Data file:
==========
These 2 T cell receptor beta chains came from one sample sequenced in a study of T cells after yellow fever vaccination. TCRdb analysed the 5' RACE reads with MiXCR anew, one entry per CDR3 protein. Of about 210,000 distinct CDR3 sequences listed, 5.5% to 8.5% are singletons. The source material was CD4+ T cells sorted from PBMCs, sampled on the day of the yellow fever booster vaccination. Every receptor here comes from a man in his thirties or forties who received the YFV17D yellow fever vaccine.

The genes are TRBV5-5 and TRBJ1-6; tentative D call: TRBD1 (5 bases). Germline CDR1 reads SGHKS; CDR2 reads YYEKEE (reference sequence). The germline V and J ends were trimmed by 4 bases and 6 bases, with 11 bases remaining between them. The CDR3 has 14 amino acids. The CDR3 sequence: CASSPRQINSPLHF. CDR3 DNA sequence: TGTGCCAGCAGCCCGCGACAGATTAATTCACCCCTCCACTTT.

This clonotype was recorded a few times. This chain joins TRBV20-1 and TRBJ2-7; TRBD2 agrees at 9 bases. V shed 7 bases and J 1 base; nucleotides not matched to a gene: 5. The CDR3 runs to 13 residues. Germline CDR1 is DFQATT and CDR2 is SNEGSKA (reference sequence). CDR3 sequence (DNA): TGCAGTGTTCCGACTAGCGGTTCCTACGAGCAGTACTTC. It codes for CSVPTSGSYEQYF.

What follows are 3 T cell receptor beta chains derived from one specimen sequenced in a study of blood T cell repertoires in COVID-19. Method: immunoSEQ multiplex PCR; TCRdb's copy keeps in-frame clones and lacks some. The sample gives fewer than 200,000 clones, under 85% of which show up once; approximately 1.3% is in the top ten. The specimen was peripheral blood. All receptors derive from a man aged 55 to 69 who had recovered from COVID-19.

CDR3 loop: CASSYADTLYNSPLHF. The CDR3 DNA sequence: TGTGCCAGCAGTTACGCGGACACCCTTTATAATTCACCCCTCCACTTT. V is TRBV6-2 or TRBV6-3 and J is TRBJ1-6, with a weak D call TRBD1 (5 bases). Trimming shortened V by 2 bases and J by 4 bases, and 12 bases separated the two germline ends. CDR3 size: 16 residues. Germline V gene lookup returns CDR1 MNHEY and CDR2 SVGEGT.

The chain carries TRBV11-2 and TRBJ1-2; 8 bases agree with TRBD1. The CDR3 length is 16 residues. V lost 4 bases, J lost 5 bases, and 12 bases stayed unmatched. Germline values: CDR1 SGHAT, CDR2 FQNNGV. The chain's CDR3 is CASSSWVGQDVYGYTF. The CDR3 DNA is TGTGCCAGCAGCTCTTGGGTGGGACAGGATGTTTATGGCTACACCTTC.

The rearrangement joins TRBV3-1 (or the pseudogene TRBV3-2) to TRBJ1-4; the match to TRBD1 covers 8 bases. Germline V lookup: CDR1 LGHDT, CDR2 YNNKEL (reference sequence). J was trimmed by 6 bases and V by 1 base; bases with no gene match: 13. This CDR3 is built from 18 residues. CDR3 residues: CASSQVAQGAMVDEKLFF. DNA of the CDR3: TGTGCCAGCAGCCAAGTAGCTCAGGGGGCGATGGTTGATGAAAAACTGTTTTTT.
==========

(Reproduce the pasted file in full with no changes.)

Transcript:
These 2 T cell receptor beta chains came from one sample sequenced in a study of T cells after yellow fever vaccination. TCRdb analysed the 5' RACE reads with MiXCR anew, one entry per CDR3 protein. Of about 210,000 distinct CDR3 sequences listed, 5.5% to 8.5% are singletons. The source material was CD4+ T cells sorted from PBMCs, sampled on the day of the yellow fever booster vaccination. Every receptor here comes from a man in his thirties or forties who received the YFV17D yellow fever vaccine.

The genes are TRBV5-5 and TRBJ1-6; tentative D call: TRBD1 (5 bases). Germline CDR1 reads SGHKS; CDR2 reads YYEKEE (reference sequence). The germline V and J ends were trimmed by 4 bases and 6 bases, with 11 bases remaining between them. The CDR3 has 14 amino acids. The CDR3 sequence: CASSPRQINSPLHF. CDR3 DNA sequence: TGTGCCAGCAGCCCGCGACAGATTAATTCACCCCTCCACTTT.

This clonotype was recorded a few times. This chain joins TRBV20-1 and TRBJ2-7; TRBD2 agrees at 9 bases. V shed 7 bases and J 1 base; nucleotides not matched to a gene: 5. The CDR3 runs to 13 residues. Germline CDR1 is DFQATT and CDR2 is SNEGSKA (reference sequence). CDR3 sequence (DNA): TGCAGTGTTCCGACTAGCGGTTCCTACGAGCAGTACTTC. It codes for CSVPTSGSYEQYF.

What follows are 3 T cell receptor beta chains derived from one specimen sequenced in a study of blood T cell repertoires in COVID-19. Method: immunoSEQ multiplex PCR; TCRdb's copy keeps in-frame clones and lacks some. The sample gives fewer than 200,000 clones, under 85% of which show up once; approximately 1.3% is in the top ten. The specimen was peripheral blood. All receptors derive from a man aged 55 to 69 who had recovered from COVID-19.

CDR3 loop: CASSYADTLYNSPLHF. The CDR3 DNA sequence: TGTGCCAGCAGTTACGCGGACACCCTTTATAATTCACCCCTCCACTTT. V is TRBV6-2 or TRBV6-3 and J is TRBJ1-6, with a weak D call TRBD1 (5 bases). Trimming shortened V by 2 bases and J by 4 bases, and 12 bases separated the two germline ends. CDR3 size: 16 residues. Germline V gene lookup returns CDR1 MNHEY and CDR2 SVGEGT.

The chain carries TRBV11-2 and TRBJ1-2; 8 bases agree with TRBD1. The CDR3 length is 16 residues. V lost 4 bases, J lost 5 bases, and 12 bases stayed unmatched. Germline values: CDR1 SGHAT, CDR2 FQNNGV. The chain's CDR3 is CASSSWVGQDVYGYTF. The CDR3 DNA is TGTGCCAGCAGCTCTTGGGTGGGACAGGATGTTTATGGCTACACCTTC.

The rearrangement joins TRBV3-1 (or the pseudogene TRBV3-2) to TRBJ1-4; the match to TRBD1 covers 8 bases. Germline V lookup: CDR1 LGHDT, CDR2 YNNKEL (reference sequence). J was trimmed by 6 bases and V by 1 base; bases with no gene match: 13. This CDR3 is built from 18 residues. CDR3 residues: CASSQVAQGAMVDEKLFF. DNA of the CDR3: TGTGCCAGCAGCCAAGTAGCTCAGGGGGCGATGGTTGATGAAAAACTGTTTTTT.